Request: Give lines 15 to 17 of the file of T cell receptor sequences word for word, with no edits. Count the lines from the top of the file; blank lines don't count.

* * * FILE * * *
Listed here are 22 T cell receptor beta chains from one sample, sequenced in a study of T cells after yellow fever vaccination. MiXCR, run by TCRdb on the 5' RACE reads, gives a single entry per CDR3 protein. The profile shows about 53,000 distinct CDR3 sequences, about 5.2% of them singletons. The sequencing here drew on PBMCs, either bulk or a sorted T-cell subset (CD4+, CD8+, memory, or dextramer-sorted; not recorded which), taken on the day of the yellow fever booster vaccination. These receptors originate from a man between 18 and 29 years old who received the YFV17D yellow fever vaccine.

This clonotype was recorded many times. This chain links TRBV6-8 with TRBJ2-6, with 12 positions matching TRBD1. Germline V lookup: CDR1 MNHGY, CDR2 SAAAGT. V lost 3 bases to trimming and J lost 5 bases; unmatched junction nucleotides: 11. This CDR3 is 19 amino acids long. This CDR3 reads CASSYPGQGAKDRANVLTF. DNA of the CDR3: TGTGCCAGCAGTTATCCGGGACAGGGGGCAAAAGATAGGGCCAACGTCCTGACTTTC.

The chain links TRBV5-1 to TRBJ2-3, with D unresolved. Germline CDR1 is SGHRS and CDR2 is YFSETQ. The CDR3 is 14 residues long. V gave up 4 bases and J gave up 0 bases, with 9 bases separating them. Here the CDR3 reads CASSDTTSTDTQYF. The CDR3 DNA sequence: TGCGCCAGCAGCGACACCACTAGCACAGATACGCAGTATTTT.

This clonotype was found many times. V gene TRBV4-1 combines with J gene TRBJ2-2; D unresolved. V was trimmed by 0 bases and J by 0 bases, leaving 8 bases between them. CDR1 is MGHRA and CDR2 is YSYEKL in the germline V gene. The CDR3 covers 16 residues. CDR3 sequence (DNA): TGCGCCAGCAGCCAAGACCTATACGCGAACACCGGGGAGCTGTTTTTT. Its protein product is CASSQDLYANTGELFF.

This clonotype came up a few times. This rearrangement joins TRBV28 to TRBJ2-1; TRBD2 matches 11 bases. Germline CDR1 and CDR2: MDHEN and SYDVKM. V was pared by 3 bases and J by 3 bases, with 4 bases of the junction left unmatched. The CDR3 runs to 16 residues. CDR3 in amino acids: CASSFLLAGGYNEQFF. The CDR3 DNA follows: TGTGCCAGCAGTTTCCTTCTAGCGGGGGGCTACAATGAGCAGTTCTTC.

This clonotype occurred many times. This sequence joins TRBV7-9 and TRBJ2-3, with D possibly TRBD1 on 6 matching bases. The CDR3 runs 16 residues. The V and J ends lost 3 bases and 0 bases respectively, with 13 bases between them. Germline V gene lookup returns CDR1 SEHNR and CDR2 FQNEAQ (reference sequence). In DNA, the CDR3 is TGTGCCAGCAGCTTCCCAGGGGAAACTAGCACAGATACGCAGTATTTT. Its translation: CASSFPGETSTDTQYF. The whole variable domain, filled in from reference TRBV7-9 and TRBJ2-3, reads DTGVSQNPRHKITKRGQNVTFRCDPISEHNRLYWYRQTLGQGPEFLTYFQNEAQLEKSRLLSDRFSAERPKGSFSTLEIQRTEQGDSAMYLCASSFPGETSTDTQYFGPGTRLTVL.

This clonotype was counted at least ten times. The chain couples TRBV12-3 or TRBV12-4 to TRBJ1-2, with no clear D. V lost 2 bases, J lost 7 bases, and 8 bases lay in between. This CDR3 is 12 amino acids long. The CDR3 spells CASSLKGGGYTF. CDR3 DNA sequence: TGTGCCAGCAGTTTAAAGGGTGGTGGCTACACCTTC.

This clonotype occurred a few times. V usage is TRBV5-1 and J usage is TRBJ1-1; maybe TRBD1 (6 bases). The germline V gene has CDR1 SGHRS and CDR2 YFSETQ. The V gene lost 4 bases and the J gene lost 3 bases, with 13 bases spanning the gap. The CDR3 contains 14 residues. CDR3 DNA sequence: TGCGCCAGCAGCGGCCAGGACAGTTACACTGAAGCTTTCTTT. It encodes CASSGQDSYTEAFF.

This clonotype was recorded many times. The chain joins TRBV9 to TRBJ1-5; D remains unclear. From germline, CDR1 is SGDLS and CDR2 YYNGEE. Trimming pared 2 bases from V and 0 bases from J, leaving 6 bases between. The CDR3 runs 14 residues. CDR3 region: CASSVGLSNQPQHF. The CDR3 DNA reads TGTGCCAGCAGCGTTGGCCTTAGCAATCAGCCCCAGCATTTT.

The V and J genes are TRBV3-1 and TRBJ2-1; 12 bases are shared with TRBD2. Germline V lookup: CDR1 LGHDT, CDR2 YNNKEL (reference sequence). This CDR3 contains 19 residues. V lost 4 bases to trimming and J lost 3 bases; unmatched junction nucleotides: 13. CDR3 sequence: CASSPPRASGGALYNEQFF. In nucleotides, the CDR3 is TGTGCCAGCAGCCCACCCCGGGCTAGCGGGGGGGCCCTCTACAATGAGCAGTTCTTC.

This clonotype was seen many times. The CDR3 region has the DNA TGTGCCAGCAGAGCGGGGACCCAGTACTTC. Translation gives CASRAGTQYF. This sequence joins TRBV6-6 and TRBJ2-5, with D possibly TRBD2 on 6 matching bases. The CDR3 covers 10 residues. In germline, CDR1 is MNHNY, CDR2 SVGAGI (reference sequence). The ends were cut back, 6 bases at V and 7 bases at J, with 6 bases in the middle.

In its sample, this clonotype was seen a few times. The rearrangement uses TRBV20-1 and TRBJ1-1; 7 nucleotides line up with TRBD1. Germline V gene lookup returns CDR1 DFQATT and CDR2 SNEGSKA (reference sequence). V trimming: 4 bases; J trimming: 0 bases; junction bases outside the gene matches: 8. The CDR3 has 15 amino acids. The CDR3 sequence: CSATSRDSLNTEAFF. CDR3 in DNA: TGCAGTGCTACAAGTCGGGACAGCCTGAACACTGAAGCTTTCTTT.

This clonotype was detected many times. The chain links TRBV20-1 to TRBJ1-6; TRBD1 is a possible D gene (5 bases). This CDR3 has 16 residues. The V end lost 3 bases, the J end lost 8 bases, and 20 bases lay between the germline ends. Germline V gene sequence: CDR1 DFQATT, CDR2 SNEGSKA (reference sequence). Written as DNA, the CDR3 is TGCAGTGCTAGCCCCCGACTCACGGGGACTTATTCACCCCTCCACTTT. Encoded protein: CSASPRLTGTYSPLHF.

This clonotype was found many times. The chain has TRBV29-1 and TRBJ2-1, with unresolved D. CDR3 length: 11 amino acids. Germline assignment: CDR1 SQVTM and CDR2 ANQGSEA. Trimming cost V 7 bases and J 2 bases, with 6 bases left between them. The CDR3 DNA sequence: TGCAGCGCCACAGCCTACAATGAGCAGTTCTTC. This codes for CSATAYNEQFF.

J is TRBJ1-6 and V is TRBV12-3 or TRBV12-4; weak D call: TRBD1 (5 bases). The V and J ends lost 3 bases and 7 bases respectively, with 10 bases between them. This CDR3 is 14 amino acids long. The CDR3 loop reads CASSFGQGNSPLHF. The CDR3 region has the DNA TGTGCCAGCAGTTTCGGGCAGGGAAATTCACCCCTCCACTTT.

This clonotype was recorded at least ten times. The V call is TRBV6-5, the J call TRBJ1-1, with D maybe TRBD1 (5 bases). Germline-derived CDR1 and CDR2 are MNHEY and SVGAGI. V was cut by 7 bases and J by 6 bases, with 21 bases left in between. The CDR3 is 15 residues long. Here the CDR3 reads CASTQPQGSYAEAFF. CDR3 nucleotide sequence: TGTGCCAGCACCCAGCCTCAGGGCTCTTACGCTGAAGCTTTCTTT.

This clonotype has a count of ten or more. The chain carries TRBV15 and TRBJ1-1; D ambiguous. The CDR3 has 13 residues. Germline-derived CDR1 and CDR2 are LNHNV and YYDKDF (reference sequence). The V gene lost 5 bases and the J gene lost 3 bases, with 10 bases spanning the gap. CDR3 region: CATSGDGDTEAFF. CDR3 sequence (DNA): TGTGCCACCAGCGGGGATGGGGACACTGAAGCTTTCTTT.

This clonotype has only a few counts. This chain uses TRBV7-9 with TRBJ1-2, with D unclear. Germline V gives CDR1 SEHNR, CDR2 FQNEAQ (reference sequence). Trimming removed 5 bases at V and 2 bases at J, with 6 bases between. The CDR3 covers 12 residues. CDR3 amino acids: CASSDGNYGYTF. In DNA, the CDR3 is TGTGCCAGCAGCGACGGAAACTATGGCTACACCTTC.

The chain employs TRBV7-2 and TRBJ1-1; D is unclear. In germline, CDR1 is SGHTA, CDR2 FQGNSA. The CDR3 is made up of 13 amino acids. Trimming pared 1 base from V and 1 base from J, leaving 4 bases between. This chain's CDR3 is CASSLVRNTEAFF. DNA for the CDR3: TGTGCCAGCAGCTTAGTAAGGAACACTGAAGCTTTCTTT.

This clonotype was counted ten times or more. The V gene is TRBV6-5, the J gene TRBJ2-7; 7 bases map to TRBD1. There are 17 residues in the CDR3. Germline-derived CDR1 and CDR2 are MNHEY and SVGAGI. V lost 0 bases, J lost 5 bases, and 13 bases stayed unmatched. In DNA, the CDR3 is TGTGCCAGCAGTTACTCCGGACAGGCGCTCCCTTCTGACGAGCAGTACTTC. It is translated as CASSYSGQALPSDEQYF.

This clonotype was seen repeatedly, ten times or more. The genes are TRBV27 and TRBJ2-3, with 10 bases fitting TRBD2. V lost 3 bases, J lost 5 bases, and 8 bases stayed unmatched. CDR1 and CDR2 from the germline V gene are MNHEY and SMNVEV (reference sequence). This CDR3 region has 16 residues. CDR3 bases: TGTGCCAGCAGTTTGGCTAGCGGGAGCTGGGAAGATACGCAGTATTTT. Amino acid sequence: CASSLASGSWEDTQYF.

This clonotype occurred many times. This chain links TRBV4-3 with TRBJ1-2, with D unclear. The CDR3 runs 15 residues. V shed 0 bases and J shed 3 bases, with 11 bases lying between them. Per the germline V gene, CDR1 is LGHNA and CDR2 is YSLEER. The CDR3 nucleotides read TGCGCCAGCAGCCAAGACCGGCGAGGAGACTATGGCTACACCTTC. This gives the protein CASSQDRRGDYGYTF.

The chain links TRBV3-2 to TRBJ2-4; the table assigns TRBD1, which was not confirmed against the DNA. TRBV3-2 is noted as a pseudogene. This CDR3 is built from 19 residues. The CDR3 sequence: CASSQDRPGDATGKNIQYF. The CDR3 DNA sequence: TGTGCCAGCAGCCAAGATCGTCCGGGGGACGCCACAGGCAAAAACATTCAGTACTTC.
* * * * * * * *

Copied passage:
J is TRBJ1-6 and V is TRBV12-3 or TRBV12-4; weak D call: TRBD1 (5 bases). The V and J ends lost 3 bases and 7 bases respectively, with 10 bases between them. This CDR3 is 14 amino acids long. The CDR3 loop reads CASSFGQGNSPLHF. The CDR3 region has the DNA TGTGCCAGCAGTTTCGGGCAGGGAAATTCACCCCTCCACTTT.

This clonotype was recorded at least ten times. The V call is TRBV6-5, the J call TRBJ1-1, with D maybe TRBD1 (5 bases). Germline-derived CDR1 and CDR2 are MNHEY and SVGAGI. V was cut by 7 bases and J by 6 bases, with 21 bases left in between. The CDR3 is 15 residues long. Here the CDR3 reads CASTQPQGSYAEAFF. CDR3 nucleotide sequence: TGTGCCAGCACCCAGCCTCAGGGCTCTTACGCTGAAGCTTTCTTT.

This clonotype has a count of ten or more. The chain carries TRBV15 and TRBJ1-1; D ambiguous. The CDR3 has 13 residues. Germline-derived CDR1 and CDR2 are LNHNV and YYDKDF (reference sequence). The V gene lost 5 bases and the J gene lost 3 bases, with 10 bases spanning the gap. CDR3 region: CATSGDGDTEAFF. CDR3 sequence (DNA): TGTGCCACCAGCGGGGATGGGGACACTGAAGCTTTCTTT.